The Mayo Clinic’s Dr. Timothy Hewett has conducted research which has determined findings like those reported in the British Journal of Sports Medicine. Hewett states 70% of the ACL injuries in the NFL are of the non-contact variety. Back in 2015 Hewett was quoted publicly about preventative measures. “With neuromuscular training, we can reduce those risk factors,” said Hewett. Although the data to reinforce such prevention, Hewett surmised “the implementation and compliance” was undervalued by most NFL teams.
In 2012 the journal Sports Health printed a review of various programs in place to effectively curtail the number of ACL injuries among female athletes (possibly due to differences in hormones and anatomy, resulting in higher rate of ACL injuries). The review considered over 40 different ACL injury prevention programs, narrowing it down to two programs considered the most complete. The Prevent injury and Enhance Performance Program (PEP) was one of them and has grown in popularity among orthopedic and athletic training professionals.
The PEP is designed for prevention of initial ACL injuries, but is also used as a method to decrease injuries after an athlete undergoes ACL surgery. It has also been determined it isn’t just for female athletes and is being used by professional athletic trainers. What is PEP? The program consists warm-up exercises, stretching, strength and plyometrics as well as sport-specific agility training. The intent is to improve the neuromuscular conditioning and muscular motion through maintaining balance, adding power, and becoming greater at agility.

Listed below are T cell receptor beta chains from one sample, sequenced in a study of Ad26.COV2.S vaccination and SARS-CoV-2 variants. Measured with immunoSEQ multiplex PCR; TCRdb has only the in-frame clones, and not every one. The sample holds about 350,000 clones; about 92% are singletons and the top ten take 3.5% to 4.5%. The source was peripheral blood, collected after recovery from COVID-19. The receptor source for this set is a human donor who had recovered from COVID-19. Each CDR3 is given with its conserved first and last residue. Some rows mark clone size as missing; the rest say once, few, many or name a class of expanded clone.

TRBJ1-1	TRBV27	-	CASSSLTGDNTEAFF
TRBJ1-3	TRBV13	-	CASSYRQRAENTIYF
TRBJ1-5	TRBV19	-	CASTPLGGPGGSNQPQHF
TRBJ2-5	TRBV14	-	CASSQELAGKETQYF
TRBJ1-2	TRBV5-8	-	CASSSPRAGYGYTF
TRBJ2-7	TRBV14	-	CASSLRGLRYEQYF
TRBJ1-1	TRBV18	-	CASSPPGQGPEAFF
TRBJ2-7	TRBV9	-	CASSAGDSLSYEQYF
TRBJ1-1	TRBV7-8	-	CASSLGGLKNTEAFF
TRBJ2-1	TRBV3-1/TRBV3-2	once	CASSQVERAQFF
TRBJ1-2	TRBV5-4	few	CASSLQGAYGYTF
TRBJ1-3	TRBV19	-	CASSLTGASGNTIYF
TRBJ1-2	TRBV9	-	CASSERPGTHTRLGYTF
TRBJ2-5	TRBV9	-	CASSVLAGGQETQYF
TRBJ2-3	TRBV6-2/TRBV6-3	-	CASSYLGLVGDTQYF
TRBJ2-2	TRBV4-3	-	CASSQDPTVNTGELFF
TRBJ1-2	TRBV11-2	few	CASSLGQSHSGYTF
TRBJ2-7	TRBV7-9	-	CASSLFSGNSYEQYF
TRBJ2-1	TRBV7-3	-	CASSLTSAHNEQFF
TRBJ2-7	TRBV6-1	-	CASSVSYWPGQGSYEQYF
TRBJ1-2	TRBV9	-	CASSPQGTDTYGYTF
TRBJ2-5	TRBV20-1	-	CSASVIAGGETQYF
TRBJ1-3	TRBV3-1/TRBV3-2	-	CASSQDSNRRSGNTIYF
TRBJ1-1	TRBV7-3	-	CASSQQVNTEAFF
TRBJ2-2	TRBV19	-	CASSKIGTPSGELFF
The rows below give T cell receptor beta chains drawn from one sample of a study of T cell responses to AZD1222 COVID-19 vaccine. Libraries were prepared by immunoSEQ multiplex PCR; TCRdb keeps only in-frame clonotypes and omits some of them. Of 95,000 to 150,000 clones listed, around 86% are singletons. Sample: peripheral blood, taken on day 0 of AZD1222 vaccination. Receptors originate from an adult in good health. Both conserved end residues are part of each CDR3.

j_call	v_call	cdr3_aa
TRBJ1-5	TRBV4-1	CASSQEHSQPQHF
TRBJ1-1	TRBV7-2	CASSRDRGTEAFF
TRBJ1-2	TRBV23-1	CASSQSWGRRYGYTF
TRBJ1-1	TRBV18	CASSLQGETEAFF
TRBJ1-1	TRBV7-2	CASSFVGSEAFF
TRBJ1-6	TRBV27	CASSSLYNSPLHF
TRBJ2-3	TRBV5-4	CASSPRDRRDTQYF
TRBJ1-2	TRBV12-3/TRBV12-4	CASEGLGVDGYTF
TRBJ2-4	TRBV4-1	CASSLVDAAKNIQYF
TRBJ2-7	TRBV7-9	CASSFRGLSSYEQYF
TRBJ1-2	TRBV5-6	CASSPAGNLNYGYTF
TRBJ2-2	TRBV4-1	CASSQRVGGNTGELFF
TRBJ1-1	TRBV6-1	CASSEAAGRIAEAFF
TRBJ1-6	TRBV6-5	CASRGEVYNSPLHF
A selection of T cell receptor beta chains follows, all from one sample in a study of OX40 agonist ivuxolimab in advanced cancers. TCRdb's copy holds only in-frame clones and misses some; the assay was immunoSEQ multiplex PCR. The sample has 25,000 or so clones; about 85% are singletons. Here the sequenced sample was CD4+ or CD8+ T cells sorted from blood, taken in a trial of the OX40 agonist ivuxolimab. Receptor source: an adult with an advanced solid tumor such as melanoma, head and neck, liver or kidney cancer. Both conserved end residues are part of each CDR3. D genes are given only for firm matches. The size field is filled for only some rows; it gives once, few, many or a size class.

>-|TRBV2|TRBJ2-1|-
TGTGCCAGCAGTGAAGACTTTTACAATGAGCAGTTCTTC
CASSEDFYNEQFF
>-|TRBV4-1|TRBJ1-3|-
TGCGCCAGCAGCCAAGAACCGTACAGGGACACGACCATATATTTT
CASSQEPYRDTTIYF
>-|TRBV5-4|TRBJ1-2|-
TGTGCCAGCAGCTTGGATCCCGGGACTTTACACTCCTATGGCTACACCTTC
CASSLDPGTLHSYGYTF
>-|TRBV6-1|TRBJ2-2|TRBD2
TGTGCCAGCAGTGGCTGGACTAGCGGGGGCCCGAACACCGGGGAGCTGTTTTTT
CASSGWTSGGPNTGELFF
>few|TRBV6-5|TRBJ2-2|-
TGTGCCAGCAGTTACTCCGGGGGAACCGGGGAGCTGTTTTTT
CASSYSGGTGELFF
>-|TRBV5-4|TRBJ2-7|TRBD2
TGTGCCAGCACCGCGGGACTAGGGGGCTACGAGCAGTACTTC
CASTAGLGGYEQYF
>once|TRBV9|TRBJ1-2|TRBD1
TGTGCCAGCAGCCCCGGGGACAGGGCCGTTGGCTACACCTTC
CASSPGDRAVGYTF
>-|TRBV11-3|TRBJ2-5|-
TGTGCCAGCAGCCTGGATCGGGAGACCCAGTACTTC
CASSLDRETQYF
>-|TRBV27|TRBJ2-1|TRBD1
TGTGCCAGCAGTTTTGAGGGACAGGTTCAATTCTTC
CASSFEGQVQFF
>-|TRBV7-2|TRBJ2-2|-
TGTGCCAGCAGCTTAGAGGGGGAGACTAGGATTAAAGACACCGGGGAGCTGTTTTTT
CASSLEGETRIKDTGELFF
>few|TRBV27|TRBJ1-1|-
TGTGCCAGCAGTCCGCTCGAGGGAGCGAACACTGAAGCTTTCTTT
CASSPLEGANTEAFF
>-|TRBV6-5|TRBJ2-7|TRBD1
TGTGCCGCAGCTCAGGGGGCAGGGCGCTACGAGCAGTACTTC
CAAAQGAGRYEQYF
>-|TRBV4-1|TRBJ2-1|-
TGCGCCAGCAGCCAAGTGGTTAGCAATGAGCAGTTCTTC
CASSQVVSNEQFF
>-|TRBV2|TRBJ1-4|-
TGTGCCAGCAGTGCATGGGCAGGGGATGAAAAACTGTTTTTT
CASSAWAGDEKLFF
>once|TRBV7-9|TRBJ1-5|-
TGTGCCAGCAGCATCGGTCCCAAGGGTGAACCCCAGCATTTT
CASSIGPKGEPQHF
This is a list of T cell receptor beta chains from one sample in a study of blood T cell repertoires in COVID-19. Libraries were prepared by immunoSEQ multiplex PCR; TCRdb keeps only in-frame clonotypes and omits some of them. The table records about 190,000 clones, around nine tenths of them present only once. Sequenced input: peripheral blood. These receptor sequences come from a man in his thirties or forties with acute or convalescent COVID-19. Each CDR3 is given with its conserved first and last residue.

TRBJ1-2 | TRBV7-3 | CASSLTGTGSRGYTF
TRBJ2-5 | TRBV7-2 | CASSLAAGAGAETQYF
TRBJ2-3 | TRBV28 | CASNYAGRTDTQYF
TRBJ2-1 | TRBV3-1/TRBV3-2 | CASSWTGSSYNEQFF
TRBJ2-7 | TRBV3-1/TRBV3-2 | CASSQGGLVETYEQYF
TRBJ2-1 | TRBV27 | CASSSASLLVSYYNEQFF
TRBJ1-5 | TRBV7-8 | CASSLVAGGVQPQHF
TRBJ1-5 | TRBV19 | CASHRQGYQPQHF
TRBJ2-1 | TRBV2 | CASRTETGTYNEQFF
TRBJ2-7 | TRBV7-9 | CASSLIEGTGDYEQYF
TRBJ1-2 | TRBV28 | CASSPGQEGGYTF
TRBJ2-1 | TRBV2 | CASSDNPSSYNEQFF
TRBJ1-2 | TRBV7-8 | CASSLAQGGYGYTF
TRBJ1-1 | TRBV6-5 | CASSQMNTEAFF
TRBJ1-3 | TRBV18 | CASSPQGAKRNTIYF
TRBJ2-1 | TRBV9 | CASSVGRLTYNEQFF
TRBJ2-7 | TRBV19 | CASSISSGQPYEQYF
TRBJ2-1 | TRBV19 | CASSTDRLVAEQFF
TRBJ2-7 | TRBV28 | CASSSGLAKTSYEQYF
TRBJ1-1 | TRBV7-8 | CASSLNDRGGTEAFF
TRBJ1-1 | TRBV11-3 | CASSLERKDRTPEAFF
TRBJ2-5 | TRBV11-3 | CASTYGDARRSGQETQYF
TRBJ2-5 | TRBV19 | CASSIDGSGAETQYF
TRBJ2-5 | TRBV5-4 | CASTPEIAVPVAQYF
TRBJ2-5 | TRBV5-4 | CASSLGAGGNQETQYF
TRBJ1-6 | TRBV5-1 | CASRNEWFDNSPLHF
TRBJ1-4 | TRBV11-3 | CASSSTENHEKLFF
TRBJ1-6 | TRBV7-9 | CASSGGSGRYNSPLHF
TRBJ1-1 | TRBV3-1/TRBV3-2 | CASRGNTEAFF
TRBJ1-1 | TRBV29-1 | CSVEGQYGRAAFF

Analytics has become commonplace in all phases of training professional, collegiate and even high school athletes. Consider when Hewitt’s research from a few years ago. It consisted of using a milk crate. Hewitt had the athlete stand on the crate and drop (not jump) to the ground. High speed cameras recorded the movement of the knee and the landing. Such research by Hewett and others resulted in determining exercises to strengthen muscles of the leg which assist in knee stabilization.
Highly profitable athletic analytic companies now offer a lot more in the way of precision. The advancements in digital technology have provided improved video breakdown of athletic movements. This allows an athlete to create a muscle memory of proper form such as chest and knees over toes on jump landings, landing softly and various methods to enhance stretching of the upper and lower body. There are wearable monitors for athletes which record statistics about pressure on body parts, etc.
NFL teams are actively using these preventative refinements and are continually searching for methods to keep players healthy and on the field. However, players are human, and the human body tends to break down no matter how superior the athlete is. The NFL is no different than any other business in 2020. Even with the advances in ACL injury prevention over the last decade, a major contributor to the injury numbers may be a result of Covid-19. Not being in NFL training facilities as frequently as past off-seasons created changes in the norm. The effect of no spring and summer sessions could be a definite factor.